Keep Your Pets Happy Without a Yard

Renters Solutions

Whether you're a renter or city dweller, living with a yard can come at a premium. The absence of a yard can also seemingly make life for your pet unpleasant, but after six years I can attest that not only can living without a yard be fine, but even fun!

For the past six years my husband and I have lived in Chicago — a city notorious for its lack of yard space. But for each of those years, we've lived with a cat, and most recently added a dog to our family. We keep our cat indoors, so save for a few attempted escapes, it hasn't been an issue for him. Here are some tips we'd reccommend for other pet owners without a yard:

Consider The Level You'll Live On: We currently live on the first floor of our building, and have direct access to the outdoors. This makes potty trips quick, easy and hassle-free. If we lived on an upper floor, I'm sure going outside would be more time consuming and a nuisance. I can't personally vouch for these, but many high-rise dwellers swear by training pads and patches of grass such as PetAPotty to get the job done.

Choose Your Breed With Care: Whether your pet is purebred or mutt, it's important to choose a dog who is well-suited for apartment living and confined spaces. Some dogs need to have a large space to expend their energy and get sufficient exercise. We specifically chose our dog because he is small, well-suited for apartments, and doesn't need a huge amount of exercise. If you insist on getting an rambunctious and energetic pet, just be prepared to give them tons of playtime and exercise, which brings me to my next point...

Give Them Plenty of Exercise: This is where the fun part comes in. Too many people probably rely to heavily on their yard for their pet's exercise. But, having a pet is a great excuse to get outside, explore your surroundings, and meet your neighbors and other dog owners. A good rule of thumb would be at least 2-3 walks a day, and the length of time really depends on your pet's energy level and needs. Also be sure to have a good variety of toys and treats to keep your pets stimulated while at home. If your dog is being crazy, it probably means they're not getting enough walks and playtime (and your neighbors probably aren't too happy either).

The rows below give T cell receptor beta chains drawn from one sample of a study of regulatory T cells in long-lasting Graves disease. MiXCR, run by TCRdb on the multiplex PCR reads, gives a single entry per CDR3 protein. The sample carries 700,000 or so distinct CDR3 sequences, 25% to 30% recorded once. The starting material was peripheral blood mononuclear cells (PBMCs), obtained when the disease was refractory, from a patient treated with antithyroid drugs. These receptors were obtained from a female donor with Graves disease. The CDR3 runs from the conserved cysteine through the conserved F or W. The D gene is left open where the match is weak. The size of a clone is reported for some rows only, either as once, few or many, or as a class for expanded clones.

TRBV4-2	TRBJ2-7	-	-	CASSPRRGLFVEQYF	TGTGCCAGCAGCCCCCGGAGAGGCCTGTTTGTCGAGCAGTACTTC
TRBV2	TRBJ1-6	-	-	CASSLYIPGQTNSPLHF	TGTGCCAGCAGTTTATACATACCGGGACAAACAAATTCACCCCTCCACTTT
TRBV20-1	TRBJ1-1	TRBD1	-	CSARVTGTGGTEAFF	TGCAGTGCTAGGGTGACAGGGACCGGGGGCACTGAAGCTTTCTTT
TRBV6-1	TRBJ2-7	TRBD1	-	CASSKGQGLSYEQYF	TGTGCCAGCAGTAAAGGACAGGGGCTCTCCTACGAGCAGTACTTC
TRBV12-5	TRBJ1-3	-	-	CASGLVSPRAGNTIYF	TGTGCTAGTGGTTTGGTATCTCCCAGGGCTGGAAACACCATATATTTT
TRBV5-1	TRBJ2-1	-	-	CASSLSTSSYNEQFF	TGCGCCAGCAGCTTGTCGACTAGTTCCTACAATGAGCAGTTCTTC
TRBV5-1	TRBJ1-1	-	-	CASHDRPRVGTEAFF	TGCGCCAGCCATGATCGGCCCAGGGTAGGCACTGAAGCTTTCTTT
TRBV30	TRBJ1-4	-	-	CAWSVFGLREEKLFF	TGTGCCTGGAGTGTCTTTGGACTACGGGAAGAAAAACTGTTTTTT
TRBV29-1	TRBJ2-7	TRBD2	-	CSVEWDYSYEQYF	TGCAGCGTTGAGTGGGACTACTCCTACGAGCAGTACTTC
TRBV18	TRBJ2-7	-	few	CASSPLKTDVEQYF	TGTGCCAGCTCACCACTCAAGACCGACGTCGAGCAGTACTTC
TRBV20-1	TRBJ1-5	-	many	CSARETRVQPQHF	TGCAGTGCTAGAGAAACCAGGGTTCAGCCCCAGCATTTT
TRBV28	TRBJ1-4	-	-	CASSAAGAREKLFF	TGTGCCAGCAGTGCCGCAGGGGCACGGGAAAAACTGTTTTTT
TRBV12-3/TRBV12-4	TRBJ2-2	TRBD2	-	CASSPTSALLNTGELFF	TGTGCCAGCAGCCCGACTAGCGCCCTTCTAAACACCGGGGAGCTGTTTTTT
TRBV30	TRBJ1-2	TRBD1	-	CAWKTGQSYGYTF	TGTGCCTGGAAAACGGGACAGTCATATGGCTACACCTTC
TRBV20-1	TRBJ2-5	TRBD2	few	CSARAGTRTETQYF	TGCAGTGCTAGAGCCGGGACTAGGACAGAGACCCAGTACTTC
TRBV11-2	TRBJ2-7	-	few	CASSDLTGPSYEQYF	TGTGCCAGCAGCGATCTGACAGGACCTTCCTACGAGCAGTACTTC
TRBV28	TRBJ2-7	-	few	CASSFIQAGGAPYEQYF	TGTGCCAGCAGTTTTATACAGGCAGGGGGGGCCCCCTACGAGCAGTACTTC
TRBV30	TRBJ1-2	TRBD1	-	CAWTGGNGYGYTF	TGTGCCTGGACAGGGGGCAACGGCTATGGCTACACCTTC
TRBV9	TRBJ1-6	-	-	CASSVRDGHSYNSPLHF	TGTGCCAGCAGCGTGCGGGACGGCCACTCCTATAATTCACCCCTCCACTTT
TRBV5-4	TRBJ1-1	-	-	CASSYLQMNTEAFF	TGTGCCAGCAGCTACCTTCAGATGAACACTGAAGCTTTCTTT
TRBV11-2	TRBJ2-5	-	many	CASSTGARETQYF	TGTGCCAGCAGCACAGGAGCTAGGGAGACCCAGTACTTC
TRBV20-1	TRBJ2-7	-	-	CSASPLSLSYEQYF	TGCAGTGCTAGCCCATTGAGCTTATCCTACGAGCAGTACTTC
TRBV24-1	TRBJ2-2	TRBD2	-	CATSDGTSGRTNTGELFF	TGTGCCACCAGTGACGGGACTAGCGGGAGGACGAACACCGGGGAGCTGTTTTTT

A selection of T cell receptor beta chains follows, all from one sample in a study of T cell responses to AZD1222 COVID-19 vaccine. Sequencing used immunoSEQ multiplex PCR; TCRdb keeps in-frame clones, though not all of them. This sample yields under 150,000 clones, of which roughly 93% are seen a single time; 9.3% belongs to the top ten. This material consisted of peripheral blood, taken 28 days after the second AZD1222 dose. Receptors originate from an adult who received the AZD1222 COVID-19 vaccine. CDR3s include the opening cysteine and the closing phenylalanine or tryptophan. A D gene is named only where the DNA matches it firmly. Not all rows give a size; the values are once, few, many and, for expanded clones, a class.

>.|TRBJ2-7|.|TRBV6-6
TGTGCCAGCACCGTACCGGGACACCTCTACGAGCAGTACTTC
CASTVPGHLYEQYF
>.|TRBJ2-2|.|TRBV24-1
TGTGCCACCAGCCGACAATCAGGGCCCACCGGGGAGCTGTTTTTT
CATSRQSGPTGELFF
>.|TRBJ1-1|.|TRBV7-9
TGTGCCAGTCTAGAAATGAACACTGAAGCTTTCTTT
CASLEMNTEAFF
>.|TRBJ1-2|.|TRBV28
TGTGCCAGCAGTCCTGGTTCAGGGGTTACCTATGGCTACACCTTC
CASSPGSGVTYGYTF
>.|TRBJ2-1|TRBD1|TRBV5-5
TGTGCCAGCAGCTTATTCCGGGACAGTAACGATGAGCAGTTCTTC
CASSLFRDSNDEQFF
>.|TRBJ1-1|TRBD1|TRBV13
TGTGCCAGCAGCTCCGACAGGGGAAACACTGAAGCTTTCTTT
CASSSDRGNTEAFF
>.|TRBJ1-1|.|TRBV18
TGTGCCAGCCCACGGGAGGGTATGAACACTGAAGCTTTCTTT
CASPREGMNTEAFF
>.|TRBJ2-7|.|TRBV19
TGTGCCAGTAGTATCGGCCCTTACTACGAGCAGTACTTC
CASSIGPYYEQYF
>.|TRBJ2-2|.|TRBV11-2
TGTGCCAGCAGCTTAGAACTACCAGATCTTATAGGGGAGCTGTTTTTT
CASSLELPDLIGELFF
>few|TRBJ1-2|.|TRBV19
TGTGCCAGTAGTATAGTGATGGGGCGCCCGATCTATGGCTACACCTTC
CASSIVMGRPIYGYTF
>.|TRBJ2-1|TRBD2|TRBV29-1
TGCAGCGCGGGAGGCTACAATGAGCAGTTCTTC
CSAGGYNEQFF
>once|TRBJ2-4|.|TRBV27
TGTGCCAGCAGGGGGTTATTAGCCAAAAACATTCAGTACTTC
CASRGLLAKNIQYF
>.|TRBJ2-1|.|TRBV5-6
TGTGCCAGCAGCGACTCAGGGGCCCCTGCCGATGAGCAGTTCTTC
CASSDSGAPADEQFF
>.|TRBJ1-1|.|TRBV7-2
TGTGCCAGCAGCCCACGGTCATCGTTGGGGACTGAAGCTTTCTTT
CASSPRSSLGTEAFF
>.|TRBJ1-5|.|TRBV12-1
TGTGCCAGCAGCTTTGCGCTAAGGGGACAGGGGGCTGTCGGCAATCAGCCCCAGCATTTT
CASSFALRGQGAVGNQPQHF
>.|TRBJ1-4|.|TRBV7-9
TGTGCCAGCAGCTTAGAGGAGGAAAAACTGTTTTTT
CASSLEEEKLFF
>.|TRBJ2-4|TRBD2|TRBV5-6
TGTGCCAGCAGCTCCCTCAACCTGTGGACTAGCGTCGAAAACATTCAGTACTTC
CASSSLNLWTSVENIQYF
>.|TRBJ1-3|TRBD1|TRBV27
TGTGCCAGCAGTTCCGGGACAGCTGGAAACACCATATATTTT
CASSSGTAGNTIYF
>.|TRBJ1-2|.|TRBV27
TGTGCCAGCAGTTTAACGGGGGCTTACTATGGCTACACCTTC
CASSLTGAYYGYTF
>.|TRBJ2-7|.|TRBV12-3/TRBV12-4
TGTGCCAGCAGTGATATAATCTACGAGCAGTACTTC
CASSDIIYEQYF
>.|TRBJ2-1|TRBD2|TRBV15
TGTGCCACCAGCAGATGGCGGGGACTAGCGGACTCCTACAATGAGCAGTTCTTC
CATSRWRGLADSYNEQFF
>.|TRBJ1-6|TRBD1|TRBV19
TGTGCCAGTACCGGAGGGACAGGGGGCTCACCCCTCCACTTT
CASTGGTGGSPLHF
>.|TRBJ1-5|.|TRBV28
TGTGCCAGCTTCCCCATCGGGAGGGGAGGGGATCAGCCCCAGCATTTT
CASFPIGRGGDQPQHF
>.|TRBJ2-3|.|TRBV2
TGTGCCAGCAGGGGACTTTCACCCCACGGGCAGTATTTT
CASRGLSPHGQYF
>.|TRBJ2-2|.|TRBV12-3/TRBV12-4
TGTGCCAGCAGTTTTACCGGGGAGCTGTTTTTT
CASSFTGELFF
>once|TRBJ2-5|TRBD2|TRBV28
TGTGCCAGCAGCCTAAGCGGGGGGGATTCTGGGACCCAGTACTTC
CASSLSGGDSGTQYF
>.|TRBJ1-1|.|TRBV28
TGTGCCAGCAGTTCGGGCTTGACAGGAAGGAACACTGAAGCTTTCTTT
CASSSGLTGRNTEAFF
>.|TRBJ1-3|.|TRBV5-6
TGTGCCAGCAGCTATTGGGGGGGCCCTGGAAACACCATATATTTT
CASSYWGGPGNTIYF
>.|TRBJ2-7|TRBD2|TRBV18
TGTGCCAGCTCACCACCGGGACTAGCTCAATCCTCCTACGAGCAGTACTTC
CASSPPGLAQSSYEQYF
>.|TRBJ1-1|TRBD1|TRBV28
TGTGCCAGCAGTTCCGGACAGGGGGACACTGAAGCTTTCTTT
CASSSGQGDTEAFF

Frequent The Dog Park: We walk outside so much more, and LOVE our neighborhood dog parks. We're lucky to have three parks within a half-mile. Dog parks are a great way to let your dog go loose (responsibly) and socialize them with other dogs. We try to go as often as possible (several times a week), and it's not only fun for my husband and I, but our dog also has a blast. Just be very attentive to your dog and others' to prevent any problems and stay safe. Many park systems also require that a dog be registered and have a special dog park tag, so check with their rules and regulations.

Invest in a Dog Walker or Doggie Daycare: If you work full time away from home, hire a dog walker, take them to doggie daycare, or drop them off at a pet sitter. No pet wants to, or should, be left alone for extended periods of time — whether indoors or out — for their mental and physical wellbeing. For us, hiring a dog walker was crucial, particularly when we were house training our dog. We were able to have the walker come for several short walks a day, and now we've reduced it to a longer single walk. Doggie daycare and and pet sitters are great options if you don't want your dog unattended, and if you want to keep them active throughout the day.

Bring the Outside In: If your pet is particularly fond of plants, give them their very own to play with. Cats are notorious for eating plants, but some can be toxic. Check out this list of non-toxic plants, and definitely become familiar with this list of common house plants that are toxic to pets.

RELATED PET POSTS ON APARTMENT THERAPY:
PetAPotty: A Portable Piece of Lawn?
Top 10 Tips for Renting with Pets
The Truth About Cats and Dogs (As Far As Helpful Tips Go)
6 Plants Your Cats Will Love
Socializing Your Pet: And Meeting Your Neighbors
A Gallery of Dogs at Home

(Image: Rachel Wray Thompson)

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